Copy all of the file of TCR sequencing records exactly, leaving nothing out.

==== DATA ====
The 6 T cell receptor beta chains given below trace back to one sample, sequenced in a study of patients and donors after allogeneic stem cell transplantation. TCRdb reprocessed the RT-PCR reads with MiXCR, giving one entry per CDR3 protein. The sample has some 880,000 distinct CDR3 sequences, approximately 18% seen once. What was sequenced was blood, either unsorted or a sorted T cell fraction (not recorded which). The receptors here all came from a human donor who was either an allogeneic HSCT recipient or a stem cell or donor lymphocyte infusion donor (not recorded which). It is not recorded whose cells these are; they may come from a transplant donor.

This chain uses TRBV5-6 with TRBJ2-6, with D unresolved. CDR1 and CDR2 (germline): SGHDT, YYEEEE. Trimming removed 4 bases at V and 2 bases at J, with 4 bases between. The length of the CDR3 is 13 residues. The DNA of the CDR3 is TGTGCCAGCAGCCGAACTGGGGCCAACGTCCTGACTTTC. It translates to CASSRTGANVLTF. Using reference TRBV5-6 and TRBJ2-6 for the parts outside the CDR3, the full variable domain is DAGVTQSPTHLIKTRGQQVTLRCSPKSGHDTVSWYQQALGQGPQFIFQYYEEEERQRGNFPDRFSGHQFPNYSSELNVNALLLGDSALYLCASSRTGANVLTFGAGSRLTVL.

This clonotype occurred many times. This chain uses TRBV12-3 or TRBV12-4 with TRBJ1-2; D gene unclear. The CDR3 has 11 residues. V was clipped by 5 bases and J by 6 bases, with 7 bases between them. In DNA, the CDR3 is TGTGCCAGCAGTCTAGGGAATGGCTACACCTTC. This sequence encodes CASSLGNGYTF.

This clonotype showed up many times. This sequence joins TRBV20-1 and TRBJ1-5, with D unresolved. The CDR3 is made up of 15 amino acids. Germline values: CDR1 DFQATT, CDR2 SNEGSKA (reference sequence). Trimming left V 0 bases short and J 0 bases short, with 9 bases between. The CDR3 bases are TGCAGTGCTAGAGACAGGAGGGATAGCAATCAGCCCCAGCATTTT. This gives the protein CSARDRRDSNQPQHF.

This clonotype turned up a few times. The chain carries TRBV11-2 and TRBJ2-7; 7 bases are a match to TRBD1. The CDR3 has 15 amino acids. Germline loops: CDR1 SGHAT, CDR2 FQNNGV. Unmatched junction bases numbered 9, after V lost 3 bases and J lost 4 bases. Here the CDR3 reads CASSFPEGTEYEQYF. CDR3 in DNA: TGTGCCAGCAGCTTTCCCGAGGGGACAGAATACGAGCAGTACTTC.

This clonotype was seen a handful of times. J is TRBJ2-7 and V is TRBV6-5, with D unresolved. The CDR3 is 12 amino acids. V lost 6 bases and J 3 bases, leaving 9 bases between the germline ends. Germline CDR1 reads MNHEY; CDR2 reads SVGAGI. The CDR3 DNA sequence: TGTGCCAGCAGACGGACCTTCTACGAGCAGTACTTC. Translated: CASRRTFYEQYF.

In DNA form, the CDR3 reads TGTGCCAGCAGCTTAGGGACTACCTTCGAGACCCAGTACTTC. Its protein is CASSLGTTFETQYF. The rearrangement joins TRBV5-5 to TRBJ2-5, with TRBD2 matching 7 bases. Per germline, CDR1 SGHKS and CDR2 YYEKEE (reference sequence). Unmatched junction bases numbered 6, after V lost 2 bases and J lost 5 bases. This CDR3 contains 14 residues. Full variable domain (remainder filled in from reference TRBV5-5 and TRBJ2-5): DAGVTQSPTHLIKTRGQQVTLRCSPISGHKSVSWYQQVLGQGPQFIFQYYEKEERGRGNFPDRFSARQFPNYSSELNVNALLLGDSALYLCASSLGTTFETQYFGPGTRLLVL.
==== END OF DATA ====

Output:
The 6 T cell receptor beta chains given below trace back to one sample, sequenced in a study of patients and donors after allogeneic stem cell transplantation. TCRdb reprocessed the RT-PCR reads with MiXCR, giving one entry per CDR3 protein. The sample has some 880,000 distinct CDR3 sequences, approximately 18% seen once. What was sequenced was blood, either unsorted or a sorted T cell fraction (not recorded which). The receptors here all came from a human donor who was either an allogeneic HSCT recipient or a stem cell or donor lymphocyte infusion donor (not recorded which). It is not recorded whose cells these are; they may come from a transplant donor.

This chain uses TRBV5-6 with TRBJ2-6, with D unresolved. CDR1 and CDR2 (germline): SGHDT, YYEEEE. Trimming removed 4 bases at V and 2 bases at J, with 4 bases between. The length of the CDR3 is 13 residues. The DNA of the CDR3 is TGTGCCAGCAGCCGAACTGGGGCCAACGTCCTGACTTTC. It translates to CASSRTGANVLTF. Using reference TRBV5-6 and TRBJ2-6 for the parts outside the CDR3, the full variable domain is DAGVTQSPTHLIKTRGQQVTLRCSPKSGHDTVSWYQQALGQGPQFIFQYYEEEERQRGNFPDRFSGHQFPNYSSELNVNALLLGDSALYLCASSRTGANVLTFGAGSRLTVL.

This clonotype occurred many times. This chain uses TRBV12-3 or TRBV12-4 with TRBJ1-2; D gene unclear. The CDR3 has 11 residues. V was clipped by 5 bases and J by 6 bases, with 7 bases between them. In DNA, the CDR3 is TGTGCCAGCAGTCTAGGGAATGGCTACACCTTC. This sequence encodes CASSLGNGYTF.

This clonotype showed up many times. This sequence joins TRBV20-1 and TRBJ1-5, with D unresolved. The CDR3 is made up of 15 amino acids. Germline values: CDR1 DFQATT, CDR2 SNEGSKA (reference sequence). Trimming left V 0 bases short and J 0 bases short, with 9 bases between. The CDR3 bases are TGCAGTGCTAGAGACAGGAGGGATAGCAATCAGCCCCAGCATTTT. This gives the protein CSARDRRDSNQPQHF.

This clonotype turned up a few times. The chain carries TRBV11-2 and TRBJ2-7; 7 bases are a match to TRBD1. The CDR3 has 15 amino acids. Germline loops: CDR1 SGHAT, CDR2 FQNNGV. Unmatched junction bases numbered 9, after V lost 3 bases and J lost 4 bases. Here the CDR3 reads CASSFPEGTEYEQYF. CDR3 in DNA: TGTGCCAGCAGCTTTCCCGAGGGGACAGAATACGAGCAGTACTTC.

This clonotype was seen a handful of times. J is TRBJ2-7 and V is TRBV6-5, with D unresolved. The CDR3 is 12 amino acids. V lost 6 bases and J 3 bases, leaving 9 bases between the germline ends. Germline CDR1 reads MNHEY; CDR2 reads SVGAGI. The CDR3 DNA sequence: TGTGCCAGCAGACGGACCTTCTACGAGCAGTACTTC. Translated: CASRRTFYEQYF.

In DNA form, the CDR3 reads TGTGCCAGCAGCTTAGGGACTACCTTCGAGACCCAGTACTTC. Its protein is CASSLGTTFETQYF. The rearrangement joins TRBV5-5 to TRBJ2-5, with TRBD2 matching 7 bases. Per germline, CDR1 SGHKS and CDR2 YYEKEE (reference sequence). Unmatched junction bases numbered 6, after V lost 2 bases and J lost 5 bases. This CDR3 contains 14 residues. Full variable domain (remainder filled in from reference TRBV5-5 and TRBJ2-5): DAGVTQSPTHLIKTRGQQVTLRCSPISGHKSVSWYQQVLGQGPQFIFQYYEKEERGRGNFPDRFSARQFPNYSSELNVNALLLGDSALYLCASSLGTTFETQYFGPGTRLLVL.